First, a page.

Over 3m investment in health research units at Bangor University
Over £3m is to be invested in integrated healthcare research at Bangor University over the next three years.
The Welsh Government has announced £2.3m funding for two grants to the University, one of which is to be match-funded with the University’s own investment.
The funding will support Bangor University’s North Wales Organisation for Randomised Trials in Health (NWORTH), and the Welsh Health Economics Support Service, part of Centre for Health Economics & Medicines Evaluation (CHEME).
The funding via Health and Care Research Wales will support the trials units to attract more large-scale, externally funded, high quality trials, to support the units to grow, invest in expertise and to deliver research evidence from trials within clear timescales.
The Welsh Health Economics Support Service (WHESS) supports the trials units with health economics expertise, which is a crucial element of applying for funding from major UK clinical trial funders.
Professor Nicky Callow Dean of the College of Health and Behavioural Sciences said:
"We are delighted that the Welsh Government has awarded funding to our Health and Care Research Wales contributors at the School of Healthcare Sciences. Bangor University has an excellent reputation for its health related research, and we are pleased to support and conduct research that informs and makes a difference to health and care in Wales and beyond.”
The North Wales Organisation for Randomised Trials in Health (NWORTH) is one of only three registered UK Clinical Research Collaboration (UKCRC) Clinical Trials Unit in Wales. Clinical trials are fundamental to the development of evidence based clinical practice and effective healthcare. NWORTH provides methodological and statistical support, IT infrastructure and rigorous quality assurance, whilst also conducting its own research across a broad range of clinical areas.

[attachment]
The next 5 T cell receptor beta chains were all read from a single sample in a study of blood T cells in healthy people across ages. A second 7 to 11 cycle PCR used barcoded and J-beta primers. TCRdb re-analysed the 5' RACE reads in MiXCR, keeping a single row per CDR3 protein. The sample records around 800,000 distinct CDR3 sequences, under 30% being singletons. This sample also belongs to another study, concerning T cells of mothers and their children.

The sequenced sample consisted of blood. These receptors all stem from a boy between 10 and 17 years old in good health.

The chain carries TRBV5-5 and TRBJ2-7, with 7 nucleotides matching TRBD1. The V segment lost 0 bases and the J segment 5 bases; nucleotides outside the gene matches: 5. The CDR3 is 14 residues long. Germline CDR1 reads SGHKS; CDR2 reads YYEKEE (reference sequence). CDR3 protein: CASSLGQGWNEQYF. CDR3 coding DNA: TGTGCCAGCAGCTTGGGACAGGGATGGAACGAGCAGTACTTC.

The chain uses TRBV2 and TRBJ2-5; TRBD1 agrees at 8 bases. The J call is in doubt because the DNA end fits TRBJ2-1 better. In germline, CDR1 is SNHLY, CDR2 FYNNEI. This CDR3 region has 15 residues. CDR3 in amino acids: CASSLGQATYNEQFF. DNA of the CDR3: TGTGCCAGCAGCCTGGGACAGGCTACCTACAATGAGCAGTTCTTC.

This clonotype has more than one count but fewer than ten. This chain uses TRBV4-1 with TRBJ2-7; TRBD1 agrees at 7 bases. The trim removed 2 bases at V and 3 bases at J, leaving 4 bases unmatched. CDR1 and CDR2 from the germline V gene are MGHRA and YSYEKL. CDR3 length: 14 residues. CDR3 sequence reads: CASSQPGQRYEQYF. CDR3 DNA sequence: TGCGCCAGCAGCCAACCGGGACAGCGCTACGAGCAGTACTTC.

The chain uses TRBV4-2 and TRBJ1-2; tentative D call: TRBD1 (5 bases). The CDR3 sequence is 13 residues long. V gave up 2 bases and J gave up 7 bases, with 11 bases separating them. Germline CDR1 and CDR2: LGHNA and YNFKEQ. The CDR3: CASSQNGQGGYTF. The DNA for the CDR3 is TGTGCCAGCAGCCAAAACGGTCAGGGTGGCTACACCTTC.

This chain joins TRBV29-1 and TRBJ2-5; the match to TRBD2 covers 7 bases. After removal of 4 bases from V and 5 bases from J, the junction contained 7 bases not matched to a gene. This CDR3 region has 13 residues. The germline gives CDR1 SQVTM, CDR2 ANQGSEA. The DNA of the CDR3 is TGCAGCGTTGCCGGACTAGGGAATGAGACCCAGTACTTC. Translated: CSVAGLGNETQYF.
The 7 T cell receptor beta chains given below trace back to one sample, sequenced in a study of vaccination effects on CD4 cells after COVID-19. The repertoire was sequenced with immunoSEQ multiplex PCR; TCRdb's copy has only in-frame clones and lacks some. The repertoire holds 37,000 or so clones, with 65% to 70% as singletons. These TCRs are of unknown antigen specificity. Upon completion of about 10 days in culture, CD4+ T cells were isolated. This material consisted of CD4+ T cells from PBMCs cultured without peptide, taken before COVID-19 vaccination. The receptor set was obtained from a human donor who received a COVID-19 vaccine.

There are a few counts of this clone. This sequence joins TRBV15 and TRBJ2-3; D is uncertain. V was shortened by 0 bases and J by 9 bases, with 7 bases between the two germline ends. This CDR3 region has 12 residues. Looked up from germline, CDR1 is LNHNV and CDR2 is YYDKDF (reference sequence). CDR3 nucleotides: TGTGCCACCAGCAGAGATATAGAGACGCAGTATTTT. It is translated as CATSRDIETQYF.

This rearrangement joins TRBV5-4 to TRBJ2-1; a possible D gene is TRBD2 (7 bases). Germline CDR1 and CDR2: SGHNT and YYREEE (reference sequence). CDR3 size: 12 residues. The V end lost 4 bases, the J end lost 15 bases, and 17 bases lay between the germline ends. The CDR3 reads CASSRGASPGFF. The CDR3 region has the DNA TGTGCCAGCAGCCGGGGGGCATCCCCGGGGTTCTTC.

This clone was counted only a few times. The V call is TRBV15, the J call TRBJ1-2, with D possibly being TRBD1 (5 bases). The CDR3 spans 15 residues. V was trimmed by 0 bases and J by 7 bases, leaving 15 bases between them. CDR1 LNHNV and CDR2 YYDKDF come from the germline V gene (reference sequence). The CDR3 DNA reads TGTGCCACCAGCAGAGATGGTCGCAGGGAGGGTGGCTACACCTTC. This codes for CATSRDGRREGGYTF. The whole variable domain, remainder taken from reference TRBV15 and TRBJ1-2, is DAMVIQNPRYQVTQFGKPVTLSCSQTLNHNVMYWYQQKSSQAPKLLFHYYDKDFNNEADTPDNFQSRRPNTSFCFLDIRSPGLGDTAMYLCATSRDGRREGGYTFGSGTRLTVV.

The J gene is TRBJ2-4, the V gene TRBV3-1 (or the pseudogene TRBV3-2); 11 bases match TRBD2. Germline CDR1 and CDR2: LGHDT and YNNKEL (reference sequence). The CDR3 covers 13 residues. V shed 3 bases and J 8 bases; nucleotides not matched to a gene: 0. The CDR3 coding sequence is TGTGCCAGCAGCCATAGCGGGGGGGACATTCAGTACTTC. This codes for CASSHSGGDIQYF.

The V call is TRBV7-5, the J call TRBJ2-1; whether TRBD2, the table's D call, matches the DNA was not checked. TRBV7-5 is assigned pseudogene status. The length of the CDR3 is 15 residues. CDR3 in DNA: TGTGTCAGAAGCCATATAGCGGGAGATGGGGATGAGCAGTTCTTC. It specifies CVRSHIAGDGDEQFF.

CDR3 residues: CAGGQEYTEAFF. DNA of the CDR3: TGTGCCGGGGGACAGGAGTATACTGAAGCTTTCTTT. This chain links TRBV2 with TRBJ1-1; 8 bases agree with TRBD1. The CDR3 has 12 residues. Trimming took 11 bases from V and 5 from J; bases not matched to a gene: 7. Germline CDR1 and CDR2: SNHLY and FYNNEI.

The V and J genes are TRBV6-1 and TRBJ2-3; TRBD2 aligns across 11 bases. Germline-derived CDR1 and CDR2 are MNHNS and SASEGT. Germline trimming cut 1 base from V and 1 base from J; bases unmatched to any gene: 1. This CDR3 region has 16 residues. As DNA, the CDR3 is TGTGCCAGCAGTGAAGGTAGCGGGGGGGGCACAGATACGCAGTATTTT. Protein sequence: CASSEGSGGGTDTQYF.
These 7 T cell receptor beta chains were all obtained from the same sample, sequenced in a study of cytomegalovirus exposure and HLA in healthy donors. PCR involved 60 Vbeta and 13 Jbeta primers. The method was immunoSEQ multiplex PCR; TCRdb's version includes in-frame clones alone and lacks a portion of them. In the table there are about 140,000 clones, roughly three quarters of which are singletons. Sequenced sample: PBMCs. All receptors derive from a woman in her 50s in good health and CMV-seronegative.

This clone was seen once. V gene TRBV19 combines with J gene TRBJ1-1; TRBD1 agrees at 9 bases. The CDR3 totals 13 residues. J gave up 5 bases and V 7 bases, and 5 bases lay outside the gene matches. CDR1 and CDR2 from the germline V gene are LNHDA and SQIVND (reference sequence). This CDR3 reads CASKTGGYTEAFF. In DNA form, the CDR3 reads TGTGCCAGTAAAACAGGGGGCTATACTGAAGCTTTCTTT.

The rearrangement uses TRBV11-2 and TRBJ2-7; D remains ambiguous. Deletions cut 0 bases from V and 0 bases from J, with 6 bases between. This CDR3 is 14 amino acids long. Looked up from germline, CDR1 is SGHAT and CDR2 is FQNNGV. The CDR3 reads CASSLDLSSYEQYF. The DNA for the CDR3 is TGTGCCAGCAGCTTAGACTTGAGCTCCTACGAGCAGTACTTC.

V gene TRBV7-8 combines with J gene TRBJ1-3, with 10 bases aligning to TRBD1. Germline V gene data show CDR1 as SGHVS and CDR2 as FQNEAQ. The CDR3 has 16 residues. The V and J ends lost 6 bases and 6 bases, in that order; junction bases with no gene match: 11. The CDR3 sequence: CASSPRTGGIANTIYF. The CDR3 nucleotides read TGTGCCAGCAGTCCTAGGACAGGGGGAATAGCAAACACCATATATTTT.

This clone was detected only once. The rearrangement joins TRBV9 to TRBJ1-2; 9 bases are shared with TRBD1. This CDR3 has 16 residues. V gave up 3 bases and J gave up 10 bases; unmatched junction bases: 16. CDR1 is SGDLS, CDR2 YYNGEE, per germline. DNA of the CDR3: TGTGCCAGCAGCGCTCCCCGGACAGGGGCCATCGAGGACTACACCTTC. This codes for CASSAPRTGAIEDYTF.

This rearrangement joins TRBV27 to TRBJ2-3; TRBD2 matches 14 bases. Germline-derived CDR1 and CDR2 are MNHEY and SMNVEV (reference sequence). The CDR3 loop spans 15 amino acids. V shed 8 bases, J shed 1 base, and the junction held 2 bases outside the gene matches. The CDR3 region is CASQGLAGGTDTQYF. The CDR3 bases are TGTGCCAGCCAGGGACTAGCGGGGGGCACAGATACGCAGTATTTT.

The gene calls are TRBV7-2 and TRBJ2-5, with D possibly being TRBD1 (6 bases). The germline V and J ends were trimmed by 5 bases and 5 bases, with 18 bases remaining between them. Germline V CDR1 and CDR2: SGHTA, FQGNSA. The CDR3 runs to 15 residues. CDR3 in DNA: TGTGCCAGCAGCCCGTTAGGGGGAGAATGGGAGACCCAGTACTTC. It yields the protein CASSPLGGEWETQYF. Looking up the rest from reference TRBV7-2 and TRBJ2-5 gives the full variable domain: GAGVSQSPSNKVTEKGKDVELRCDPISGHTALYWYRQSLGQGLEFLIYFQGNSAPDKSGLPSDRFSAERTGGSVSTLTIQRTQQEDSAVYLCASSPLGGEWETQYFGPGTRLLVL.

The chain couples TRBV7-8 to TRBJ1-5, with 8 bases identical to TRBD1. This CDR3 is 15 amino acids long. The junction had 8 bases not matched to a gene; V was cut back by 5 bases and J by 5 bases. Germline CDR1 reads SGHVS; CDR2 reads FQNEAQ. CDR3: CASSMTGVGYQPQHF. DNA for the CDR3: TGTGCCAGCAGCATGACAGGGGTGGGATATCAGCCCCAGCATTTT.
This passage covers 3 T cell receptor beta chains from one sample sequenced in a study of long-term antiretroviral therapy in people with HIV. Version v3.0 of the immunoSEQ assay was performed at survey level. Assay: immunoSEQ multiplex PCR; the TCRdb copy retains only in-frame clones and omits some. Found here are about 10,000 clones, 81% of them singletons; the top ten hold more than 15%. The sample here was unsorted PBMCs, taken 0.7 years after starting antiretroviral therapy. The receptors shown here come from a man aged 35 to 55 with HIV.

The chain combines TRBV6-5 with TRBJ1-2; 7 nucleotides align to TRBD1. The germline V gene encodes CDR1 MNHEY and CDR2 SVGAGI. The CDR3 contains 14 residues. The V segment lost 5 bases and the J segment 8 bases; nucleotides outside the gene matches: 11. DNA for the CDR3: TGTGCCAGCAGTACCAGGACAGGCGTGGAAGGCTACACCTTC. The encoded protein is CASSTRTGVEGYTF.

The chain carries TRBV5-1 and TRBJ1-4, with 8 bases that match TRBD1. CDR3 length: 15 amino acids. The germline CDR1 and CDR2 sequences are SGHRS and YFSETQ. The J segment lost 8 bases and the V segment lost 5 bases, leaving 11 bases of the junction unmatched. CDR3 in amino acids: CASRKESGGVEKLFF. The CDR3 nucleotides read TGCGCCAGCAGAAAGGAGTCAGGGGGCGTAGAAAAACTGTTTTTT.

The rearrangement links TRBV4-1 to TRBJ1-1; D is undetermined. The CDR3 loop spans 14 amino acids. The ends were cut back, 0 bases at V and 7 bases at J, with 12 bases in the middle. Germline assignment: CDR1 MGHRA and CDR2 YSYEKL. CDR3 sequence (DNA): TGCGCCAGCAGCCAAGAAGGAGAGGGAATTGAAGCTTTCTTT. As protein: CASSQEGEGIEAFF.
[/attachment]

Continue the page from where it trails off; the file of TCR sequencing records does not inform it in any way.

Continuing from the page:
NWORTH Director Professor Paul Brocklehurst explained:
“Our staff work with research clinicians from a range of organisations across the UK to ensure that their clinical research is thorough and stands up to scrutiny. The work includes anything from liaising with researchers on how to set up complex research projects, to managing the research process and evaluating the information that is generated by the trial. We also run our own trials too and our research interests include evaluating the effectiveness of dementia care services to the effectiveness of treatments for rehabilitation and musco-skeletal conditions. The funding from Health & Care Research Wales is matched by Bangor University and enables us to continue our vital work for another three years. We also hope to extend our portfolio to include areas such as public health and making sure patients are at the centre of the research process and everything we do.”
Professor Rhiannon Tudor Edwards, Co-Director of the Centre for Health Economics and Medicines Evaluation (CHEME), Bangor University said “As Director of the Welsh Health Economics Support Service (WHESS),which provides Health Economics expertise to the medical and health services research community across Wales, I am delighted about this award. WHESS is funded by Health and Care Research Wales (HCRW), and is a collaboration between health economists at Bangor University and health economists at Swansea University. Health Economics is fundamentally about how we use scarce health care resources to meet our needs, and increasingly this is joined up with social care needs in society. Health Economics is an integral part of medical, health and social care research across Wales. We make a material contribution to international calibre research coming from Wales; support those with research ideas in the NHS Health Boards and local authorities that could improve the efficiency and cost-effectiveness of care for patients, and we nurture and mentor the next generation of health economists across Wales. This £1.2 million across Wales will enable us to provide Health Economics support at an All-Wales level for the next three years, working closely with the 3 regional clinical trials units and as part of the Research Design and Conduct Service.”
Added to Welsh Government funding already received by the University for its research contribution to the Wales Kidney Research Unit, the Wales Cancer Research Centre, the Wales Centre for Primary and Emergency Care Research and the Centre for Ageing and Dementia Research and contributing to the Welsh BRAIN Unit and the National Centre for Mental Health in Cardiff, Bangor University is making a significant contribution to healthcare research in Wales.
Publication date: 1 September 2015